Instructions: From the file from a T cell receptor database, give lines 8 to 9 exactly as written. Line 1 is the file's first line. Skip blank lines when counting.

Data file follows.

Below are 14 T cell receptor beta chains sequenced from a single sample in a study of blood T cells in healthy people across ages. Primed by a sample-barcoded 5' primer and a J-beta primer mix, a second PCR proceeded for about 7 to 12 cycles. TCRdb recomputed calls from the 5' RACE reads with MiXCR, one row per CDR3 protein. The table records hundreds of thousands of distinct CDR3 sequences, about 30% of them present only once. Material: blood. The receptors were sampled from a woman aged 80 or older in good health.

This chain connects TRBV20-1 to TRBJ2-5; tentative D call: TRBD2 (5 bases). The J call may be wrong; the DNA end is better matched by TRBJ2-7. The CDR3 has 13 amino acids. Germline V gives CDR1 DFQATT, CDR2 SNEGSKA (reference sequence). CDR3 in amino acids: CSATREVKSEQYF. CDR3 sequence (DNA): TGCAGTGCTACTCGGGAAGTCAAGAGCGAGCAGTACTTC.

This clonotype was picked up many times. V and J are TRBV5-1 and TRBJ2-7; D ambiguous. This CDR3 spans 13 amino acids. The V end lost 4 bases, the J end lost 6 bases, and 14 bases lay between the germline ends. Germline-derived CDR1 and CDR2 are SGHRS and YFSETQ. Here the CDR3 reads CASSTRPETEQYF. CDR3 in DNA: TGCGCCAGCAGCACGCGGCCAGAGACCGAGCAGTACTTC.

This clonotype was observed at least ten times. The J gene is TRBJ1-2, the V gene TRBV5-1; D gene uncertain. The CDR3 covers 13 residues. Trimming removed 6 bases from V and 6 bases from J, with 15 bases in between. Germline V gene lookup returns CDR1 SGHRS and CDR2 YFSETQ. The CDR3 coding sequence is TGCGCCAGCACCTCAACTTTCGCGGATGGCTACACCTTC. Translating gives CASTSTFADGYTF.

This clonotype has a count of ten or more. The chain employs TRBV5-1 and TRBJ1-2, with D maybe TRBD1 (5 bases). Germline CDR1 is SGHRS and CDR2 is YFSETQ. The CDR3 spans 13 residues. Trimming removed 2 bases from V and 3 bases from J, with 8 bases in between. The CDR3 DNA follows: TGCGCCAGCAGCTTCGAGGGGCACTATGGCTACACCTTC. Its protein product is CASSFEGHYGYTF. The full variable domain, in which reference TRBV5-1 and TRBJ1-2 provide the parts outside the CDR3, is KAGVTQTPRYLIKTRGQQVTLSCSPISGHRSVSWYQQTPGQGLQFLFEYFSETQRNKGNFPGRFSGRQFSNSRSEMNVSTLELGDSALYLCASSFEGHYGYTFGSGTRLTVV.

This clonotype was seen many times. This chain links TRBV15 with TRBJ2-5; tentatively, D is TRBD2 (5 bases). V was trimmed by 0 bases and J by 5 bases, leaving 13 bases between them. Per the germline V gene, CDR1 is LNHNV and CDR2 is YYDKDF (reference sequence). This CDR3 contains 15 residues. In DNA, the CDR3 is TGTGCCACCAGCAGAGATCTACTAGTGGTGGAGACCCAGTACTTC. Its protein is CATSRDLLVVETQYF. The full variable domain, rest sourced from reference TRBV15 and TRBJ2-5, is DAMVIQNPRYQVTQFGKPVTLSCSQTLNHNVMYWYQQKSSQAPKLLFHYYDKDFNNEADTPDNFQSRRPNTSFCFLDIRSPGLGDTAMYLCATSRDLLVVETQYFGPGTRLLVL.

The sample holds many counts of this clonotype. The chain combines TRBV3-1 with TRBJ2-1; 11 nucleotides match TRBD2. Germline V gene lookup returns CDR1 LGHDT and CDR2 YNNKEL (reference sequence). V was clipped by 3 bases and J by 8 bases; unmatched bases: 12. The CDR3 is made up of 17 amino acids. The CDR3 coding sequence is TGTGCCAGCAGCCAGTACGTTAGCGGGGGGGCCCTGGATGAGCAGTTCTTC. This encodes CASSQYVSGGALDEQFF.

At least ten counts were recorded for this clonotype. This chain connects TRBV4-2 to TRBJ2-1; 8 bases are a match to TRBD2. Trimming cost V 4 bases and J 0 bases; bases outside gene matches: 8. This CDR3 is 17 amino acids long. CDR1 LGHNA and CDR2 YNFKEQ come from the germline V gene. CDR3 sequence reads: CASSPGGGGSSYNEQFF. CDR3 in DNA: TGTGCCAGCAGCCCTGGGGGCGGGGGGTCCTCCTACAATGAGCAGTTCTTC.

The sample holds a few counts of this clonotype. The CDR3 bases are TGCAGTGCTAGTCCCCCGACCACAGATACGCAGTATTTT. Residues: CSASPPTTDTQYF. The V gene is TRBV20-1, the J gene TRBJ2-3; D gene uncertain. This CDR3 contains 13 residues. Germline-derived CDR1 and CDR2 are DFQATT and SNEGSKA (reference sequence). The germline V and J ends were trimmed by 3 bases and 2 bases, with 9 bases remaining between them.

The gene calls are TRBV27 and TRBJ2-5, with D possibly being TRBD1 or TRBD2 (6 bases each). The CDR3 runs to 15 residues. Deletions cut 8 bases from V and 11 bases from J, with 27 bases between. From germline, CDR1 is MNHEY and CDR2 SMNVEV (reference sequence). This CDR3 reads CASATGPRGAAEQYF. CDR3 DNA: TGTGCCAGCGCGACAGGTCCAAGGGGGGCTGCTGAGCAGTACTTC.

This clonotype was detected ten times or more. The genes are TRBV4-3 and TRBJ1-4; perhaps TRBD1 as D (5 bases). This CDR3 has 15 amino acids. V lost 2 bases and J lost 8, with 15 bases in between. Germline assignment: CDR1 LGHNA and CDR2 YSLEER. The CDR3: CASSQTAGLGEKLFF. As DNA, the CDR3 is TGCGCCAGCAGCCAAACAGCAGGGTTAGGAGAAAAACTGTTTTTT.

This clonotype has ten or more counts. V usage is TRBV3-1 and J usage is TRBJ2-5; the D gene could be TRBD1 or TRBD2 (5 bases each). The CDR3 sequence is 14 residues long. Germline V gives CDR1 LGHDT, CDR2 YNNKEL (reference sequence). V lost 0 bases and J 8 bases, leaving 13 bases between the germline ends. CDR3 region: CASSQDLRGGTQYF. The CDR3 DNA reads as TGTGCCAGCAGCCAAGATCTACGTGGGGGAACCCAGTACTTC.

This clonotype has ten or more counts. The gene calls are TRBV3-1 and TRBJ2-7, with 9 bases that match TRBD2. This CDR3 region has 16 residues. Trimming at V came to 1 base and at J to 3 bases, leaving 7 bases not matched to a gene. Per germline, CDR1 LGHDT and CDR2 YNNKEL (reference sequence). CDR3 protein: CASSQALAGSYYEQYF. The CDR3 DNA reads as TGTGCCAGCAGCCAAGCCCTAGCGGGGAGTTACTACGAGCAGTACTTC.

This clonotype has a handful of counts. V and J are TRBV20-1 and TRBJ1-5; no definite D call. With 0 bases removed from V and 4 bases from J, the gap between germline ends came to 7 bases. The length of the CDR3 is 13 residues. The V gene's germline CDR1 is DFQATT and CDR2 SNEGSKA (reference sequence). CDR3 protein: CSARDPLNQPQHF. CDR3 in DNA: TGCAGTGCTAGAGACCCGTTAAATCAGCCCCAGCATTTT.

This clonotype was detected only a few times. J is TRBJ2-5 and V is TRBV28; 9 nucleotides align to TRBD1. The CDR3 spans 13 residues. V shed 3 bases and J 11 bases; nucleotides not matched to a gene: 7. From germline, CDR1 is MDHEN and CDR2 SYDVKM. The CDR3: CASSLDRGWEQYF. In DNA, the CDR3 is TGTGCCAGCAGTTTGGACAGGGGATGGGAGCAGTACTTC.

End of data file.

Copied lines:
At least ten counts were recorded for this clonotype. This chain connects TRBV4-2 to TRBJ2-1; 8 bases are a match to TRBD2. Trimming cost V 4 bases and J 0 bases; bases outside gene matches: 8. This CDR3 is 17 amino acids long. CDR1 LGHNA and CDR2 YNFKEQ come from the germline V gene. CDR3 sequence reads: CASSPGGGGSSYNEQFF. CDR3 in DNA: TGTGCCAGCAGCCCTGGGGGCGGGGGGTCCTCCTACAATGAGCAGTTCTTC.

The sample holds a few counts of this clonotype. The CDR3 bases are TGCAGTGCTAGTCCCCCGACCACAGATACGCAGTATTTT. Residues: CSASPPTTDTQYF. The V gene is TRBV20-1, the J gene TRBJ2-3; D gene uncertain. This CDR3 contains 13 residues. Germline-derived CDR1 and CDR2 are DFQATT and SNEGSKA (reference sequence). The germline V and J ends were trimmed by 3 bases and 2 bases, with 9 bases remaining between them.